(Newman and Pedulla, 2010). This number is twice as much as whites. Even if they had a job, many African Americans work for the low quality jobs. This means low levels of income relatively whites. And also nearly 50% of the wage differences between blacks and whites result from the racial discrimination. (Greene and Rogers, 1994). So, we can say that discrimination of wages between blacks and whites play a key role to determinate the income status of blacks. Also underemployment is serious as unemployment for many Americans especially for African Americans, because generally they work in that kind of positions. In March, almost 6 percent of workers had worked part time involuntary jobs. (Newman and Pedulla, 2010).
Today, the working industry has made substantial progress towards gender equality pay while adding numerous career opportunities for woman in the workforce. However, society still poses ethical concerns between women and men regarding gender pay gap and discrimination for the same job function that apparently still exist. To put it differently, women regrettably have struggled as they continue in trying to make headway in gaining the respect of the working-class industry since the mid-1900’s. In some cases, researchers state that women in the workforce will not get paid equally for the same job function because of discrimination of gender gap. According to one research study, “there is still a gender pay gap. Women continue to earn considerably less than men on average” (Blau & Kahn, 2007, p. 8). While men have the higher ground of work tenure there should be equal pay for women with the same qualifications; I will argue the concerns of gender gap pay while using the utilitarian theory, deontological theory and the objection of moral reasoning to prove the ethical theory.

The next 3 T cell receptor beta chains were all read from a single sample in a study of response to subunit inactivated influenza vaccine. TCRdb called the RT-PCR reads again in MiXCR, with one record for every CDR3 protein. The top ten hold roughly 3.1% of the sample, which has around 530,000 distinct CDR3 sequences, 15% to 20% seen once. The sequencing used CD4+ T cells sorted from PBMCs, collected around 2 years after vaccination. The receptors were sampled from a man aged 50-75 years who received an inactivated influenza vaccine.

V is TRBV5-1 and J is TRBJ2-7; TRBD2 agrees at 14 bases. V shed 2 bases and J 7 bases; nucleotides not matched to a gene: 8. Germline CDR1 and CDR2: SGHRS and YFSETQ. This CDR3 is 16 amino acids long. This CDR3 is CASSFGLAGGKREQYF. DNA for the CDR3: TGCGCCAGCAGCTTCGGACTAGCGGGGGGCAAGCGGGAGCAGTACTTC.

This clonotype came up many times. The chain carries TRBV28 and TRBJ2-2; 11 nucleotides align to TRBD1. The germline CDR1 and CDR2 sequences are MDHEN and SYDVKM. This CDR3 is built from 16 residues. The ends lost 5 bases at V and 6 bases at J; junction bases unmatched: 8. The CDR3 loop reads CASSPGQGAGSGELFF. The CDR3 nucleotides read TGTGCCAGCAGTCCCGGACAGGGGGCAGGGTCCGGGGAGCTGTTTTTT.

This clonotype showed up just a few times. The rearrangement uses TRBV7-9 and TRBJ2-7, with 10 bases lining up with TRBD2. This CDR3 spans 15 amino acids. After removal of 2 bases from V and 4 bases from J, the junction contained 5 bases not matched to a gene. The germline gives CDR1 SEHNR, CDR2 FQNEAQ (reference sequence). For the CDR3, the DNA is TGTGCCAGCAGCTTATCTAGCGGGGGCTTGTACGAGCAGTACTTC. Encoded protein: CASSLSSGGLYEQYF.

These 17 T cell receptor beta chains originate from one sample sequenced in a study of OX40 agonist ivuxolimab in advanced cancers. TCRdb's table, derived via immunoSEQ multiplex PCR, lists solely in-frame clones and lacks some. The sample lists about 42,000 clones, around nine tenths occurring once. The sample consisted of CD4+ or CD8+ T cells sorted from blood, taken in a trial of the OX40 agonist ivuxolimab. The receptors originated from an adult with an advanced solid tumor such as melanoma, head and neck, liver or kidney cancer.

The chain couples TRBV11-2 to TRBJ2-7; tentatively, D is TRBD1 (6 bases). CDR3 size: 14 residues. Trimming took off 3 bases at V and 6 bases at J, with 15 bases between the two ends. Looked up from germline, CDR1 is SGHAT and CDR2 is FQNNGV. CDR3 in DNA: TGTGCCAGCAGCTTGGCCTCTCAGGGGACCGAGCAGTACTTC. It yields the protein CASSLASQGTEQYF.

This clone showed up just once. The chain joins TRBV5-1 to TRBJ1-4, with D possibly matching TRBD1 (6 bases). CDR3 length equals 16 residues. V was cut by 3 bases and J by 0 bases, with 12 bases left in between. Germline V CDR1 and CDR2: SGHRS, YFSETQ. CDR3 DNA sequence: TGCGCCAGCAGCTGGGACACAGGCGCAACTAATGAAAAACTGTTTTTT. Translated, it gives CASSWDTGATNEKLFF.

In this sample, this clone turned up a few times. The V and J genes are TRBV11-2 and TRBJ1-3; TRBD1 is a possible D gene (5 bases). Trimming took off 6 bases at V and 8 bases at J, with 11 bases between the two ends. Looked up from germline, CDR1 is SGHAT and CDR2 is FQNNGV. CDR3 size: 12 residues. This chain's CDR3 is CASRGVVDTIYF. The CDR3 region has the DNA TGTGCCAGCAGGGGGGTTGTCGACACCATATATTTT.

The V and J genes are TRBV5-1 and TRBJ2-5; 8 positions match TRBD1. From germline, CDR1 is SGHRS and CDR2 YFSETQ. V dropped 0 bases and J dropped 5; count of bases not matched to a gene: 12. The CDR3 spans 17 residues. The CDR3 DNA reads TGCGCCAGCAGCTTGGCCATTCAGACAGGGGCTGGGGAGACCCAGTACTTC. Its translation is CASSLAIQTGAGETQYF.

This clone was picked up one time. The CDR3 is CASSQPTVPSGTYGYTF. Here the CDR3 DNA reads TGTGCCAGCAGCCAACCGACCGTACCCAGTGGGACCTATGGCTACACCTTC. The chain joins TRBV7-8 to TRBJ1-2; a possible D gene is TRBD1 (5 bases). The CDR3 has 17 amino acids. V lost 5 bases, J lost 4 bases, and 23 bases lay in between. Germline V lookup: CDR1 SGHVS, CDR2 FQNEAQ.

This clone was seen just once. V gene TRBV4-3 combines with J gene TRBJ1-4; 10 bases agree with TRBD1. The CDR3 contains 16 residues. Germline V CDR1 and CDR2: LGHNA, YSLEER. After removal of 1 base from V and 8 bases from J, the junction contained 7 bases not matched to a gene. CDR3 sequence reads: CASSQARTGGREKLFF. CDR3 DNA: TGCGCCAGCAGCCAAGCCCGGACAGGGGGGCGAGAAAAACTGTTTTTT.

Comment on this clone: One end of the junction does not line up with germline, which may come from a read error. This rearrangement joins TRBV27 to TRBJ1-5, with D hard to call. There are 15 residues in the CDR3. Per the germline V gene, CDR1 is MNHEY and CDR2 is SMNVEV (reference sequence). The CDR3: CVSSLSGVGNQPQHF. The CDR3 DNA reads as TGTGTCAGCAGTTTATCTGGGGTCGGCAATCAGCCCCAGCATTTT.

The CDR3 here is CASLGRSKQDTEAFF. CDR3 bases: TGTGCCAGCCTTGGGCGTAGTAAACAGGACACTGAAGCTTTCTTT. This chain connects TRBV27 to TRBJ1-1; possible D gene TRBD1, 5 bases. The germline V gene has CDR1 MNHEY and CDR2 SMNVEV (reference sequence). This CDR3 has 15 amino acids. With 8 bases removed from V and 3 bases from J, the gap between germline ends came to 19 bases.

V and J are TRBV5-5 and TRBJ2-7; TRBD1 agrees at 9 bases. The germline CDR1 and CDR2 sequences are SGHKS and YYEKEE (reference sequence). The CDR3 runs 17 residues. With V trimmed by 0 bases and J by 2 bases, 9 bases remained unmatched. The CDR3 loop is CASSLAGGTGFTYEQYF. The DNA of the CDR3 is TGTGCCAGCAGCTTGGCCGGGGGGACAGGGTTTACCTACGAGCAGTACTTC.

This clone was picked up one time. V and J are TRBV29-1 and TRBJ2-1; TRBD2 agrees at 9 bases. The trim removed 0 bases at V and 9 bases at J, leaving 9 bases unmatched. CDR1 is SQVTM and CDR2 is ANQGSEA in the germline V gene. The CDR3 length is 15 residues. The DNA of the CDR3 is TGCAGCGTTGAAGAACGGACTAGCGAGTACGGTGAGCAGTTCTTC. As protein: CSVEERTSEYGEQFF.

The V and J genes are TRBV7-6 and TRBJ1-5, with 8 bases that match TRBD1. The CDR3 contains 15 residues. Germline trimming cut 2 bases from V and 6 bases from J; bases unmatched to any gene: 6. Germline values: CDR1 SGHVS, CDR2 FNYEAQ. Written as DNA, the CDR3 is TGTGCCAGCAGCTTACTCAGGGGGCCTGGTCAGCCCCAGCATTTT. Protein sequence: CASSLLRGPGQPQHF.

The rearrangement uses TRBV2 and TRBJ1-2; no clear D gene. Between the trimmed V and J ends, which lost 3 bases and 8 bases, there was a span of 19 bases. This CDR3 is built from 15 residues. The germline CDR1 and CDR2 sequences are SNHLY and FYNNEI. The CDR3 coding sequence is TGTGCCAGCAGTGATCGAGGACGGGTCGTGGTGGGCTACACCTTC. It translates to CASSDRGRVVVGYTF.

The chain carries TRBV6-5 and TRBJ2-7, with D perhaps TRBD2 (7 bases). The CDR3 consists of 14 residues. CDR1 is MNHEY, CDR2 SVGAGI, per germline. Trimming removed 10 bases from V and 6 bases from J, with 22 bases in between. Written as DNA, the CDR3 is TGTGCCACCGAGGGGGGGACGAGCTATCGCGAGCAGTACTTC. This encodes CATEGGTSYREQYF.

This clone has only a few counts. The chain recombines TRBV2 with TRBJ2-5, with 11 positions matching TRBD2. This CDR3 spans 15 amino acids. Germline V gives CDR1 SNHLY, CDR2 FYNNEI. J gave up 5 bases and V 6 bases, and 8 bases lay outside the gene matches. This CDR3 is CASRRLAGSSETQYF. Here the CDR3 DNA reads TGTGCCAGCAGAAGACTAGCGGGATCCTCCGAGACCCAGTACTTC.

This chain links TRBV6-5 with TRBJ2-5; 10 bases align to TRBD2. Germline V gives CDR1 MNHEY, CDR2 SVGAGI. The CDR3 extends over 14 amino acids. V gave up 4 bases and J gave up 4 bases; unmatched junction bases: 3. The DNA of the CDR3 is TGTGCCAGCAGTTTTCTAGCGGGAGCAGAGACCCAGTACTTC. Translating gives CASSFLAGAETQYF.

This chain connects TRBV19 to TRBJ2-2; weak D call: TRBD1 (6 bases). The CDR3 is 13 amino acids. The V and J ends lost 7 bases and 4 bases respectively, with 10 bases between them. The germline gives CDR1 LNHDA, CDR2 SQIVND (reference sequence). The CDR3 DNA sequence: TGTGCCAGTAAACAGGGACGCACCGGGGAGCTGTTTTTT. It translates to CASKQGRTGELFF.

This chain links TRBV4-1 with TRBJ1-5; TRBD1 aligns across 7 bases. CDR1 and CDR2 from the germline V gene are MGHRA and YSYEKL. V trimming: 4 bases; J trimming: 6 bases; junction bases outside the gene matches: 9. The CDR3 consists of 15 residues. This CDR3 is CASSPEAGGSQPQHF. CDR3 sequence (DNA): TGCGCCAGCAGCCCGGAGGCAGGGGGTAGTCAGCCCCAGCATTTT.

The wage gap is a larger problem than it's actually given credit for. For every dollar a white male makes a black male gets 75 cents and a Hispanic male get 67 cents. Now let’s put that into larger terms. If the white male
According to (Gillespie, 2014) and The U.S. Bureau of Labor Statistics the pay gap affects almost all working women, it is especially bad for Latina, African American, American Indian, and Native Hawaiian full-time female workers. In 2014, Latina women's annual salaries averaged just 54 percent of what white men in the same jobs brought home. When we look solely at the salaries of people of color, the pay gap is smaller — but only because men of color are paid less than non-Latino white men. Furthermore, white women earn more than African American and Latina women who have the same level of education — so the pay gap is a racial discrimination issue,